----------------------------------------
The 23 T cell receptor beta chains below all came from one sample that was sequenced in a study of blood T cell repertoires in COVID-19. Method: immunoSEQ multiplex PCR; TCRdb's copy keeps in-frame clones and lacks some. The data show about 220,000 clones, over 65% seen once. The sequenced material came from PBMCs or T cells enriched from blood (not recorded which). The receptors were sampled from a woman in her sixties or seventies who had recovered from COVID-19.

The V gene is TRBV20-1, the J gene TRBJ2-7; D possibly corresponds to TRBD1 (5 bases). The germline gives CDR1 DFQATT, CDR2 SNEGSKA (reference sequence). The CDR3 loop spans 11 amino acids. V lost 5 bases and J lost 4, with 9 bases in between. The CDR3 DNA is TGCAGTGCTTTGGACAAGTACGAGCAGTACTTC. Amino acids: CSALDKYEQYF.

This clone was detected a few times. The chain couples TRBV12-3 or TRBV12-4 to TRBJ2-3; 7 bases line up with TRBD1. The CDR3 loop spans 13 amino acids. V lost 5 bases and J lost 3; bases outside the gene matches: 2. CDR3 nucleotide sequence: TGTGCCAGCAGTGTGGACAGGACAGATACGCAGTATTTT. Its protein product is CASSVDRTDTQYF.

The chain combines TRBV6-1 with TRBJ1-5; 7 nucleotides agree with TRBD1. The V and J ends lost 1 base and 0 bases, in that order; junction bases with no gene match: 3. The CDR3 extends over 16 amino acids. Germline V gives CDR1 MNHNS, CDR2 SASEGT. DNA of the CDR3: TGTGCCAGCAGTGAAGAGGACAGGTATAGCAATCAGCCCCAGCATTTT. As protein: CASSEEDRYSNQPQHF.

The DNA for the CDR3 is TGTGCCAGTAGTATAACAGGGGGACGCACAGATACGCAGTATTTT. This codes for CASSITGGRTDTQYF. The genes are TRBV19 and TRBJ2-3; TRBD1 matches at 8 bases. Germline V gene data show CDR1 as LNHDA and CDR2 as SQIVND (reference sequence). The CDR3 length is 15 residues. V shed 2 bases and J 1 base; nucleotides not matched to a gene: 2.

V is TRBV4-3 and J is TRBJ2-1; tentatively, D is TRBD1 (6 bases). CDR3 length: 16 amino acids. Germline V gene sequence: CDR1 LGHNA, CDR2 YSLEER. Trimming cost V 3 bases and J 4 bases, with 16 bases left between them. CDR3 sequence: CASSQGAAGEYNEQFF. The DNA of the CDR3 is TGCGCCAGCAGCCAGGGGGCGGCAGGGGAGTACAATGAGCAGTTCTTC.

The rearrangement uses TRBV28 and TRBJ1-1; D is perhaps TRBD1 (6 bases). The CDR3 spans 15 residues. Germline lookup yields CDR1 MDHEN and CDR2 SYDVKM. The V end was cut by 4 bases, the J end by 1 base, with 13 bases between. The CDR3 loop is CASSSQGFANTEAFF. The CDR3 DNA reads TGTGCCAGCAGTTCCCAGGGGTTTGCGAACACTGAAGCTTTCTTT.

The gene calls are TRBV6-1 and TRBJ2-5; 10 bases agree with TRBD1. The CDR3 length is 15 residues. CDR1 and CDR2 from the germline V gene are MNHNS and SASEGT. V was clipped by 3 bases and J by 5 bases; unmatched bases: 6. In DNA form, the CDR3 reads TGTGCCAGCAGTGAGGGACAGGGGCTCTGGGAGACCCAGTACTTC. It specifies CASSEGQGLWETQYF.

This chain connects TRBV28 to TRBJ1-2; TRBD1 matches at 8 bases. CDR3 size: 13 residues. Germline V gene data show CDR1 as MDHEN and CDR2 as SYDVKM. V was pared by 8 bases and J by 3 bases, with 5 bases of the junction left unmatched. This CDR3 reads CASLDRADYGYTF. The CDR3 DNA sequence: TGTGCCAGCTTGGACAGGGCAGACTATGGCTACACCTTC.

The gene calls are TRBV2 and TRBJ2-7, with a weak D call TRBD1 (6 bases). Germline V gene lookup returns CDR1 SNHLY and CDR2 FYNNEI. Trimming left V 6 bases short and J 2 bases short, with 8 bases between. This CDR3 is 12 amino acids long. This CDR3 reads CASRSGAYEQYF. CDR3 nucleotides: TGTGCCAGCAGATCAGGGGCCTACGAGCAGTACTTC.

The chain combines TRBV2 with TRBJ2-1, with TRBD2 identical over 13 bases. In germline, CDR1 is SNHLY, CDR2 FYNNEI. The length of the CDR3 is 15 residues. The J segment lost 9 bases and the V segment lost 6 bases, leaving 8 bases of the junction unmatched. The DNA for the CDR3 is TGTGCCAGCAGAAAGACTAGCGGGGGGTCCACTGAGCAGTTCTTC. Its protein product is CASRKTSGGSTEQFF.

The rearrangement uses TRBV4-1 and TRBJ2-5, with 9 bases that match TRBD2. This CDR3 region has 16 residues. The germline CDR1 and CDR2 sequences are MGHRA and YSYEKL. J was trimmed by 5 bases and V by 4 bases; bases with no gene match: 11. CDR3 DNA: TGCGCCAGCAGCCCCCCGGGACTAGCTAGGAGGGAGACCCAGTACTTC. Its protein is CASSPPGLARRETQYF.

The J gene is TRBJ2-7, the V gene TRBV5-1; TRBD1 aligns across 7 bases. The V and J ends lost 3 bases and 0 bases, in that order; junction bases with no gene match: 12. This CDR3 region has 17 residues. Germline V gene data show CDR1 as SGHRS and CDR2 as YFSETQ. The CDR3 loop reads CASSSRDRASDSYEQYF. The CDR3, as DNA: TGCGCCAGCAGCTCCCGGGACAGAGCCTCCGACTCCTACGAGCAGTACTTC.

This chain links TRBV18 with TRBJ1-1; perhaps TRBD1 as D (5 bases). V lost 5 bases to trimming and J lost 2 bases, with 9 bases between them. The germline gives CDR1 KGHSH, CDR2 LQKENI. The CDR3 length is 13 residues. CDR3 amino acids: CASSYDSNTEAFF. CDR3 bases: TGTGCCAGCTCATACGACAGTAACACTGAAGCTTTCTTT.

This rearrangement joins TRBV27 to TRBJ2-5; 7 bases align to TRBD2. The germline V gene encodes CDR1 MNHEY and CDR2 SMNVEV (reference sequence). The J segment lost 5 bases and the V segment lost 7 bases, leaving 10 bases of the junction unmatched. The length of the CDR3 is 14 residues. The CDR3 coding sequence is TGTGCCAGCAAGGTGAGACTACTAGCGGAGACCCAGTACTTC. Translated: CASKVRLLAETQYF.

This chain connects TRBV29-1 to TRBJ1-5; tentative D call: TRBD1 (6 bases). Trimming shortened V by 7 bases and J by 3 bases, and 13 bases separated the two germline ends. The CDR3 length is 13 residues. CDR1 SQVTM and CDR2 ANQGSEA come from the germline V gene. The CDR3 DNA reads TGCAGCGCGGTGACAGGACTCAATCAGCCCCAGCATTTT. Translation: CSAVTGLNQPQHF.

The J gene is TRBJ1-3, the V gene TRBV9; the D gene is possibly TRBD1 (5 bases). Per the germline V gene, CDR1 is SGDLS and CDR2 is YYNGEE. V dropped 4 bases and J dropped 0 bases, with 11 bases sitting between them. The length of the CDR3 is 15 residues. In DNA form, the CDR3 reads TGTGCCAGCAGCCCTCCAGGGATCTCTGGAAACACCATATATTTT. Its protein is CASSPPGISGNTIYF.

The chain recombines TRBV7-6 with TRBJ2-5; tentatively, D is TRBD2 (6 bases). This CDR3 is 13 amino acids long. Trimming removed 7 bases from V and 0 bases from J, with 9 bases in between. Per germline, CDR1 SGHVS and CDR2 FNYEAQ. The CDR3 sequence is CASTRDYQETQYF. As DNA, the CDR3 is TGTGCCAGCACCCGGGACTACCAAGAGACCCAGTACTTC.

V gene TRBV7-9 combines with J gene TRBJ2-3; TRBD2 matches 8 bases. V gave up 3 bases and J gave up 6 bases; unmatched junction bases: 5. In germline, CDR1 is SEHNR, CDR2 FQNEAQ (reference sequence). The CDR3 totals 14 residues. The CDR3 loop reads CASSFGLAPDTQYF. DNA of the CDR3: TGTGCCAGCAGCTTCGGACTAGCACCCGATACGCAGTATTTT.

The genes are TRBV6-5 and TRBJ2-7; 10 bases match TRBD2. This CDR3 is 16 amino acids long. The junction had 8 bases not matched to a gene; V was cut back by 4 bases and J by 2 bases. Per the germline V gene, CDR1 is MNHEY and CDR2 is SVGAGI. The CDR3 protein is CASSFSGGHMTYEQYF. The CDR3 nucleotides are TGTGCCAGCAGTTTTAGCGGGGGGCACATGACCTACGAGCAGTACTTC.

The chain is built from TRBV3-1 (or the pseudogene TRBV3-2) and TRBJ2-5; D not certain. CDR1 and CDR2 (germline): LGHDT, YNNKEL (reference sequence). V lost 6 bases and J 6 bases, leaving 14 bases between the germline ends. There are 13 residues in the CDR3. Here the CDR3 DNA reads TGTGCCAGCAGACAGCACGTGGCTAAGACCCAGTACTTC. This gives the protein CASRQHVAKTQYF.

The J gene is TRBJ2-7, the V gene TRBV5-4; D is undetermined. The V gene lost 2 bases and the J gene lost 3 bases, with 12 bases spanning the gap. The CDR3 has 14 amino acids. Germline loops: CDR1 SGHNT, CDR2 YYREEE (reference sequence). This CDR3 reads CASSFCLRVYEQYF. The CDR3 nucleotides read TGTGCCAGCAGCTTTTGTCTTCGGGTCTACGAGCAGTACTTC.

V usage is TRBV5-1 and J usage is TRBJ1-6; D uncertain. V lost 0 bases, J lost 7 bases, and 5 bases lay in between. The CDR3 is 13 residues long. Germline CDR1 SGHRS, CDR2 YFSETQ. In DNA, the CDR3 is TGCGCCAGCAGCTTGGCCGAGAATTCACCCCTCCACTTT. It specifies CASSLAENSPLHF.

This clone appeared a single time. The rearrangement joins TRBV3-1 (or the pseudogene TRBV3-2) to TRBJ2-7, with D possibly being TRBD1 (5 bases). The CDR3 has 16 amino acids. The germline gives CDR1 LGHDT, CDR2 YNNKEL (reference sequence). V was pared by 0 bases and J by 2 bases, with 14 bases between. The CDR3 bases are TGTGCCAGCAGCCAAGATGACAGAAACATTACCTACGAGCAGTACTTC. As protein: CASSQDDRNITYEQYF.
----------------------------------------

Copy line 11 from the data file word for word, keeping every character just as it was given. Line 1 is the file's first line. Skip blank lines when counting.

The chain combines TRBV2 with TRBJ2-1, with TRBD2 identical over 13 bases. In germline, CDR1 is SNHLY, CDR2 FYNNEI. The length of the CDR3 is 15 residues. The J segment lost 9 bases and the V segment lost 6 bases, leaving 8 bases of the junction unmatched. The DNA for the CDR3 is TGTGCCAGCAGAAAGACTAGCGGGGGGTCCACTGAGCAGTTCTTC. Its protein product is CASRKTSGGSTEQFF.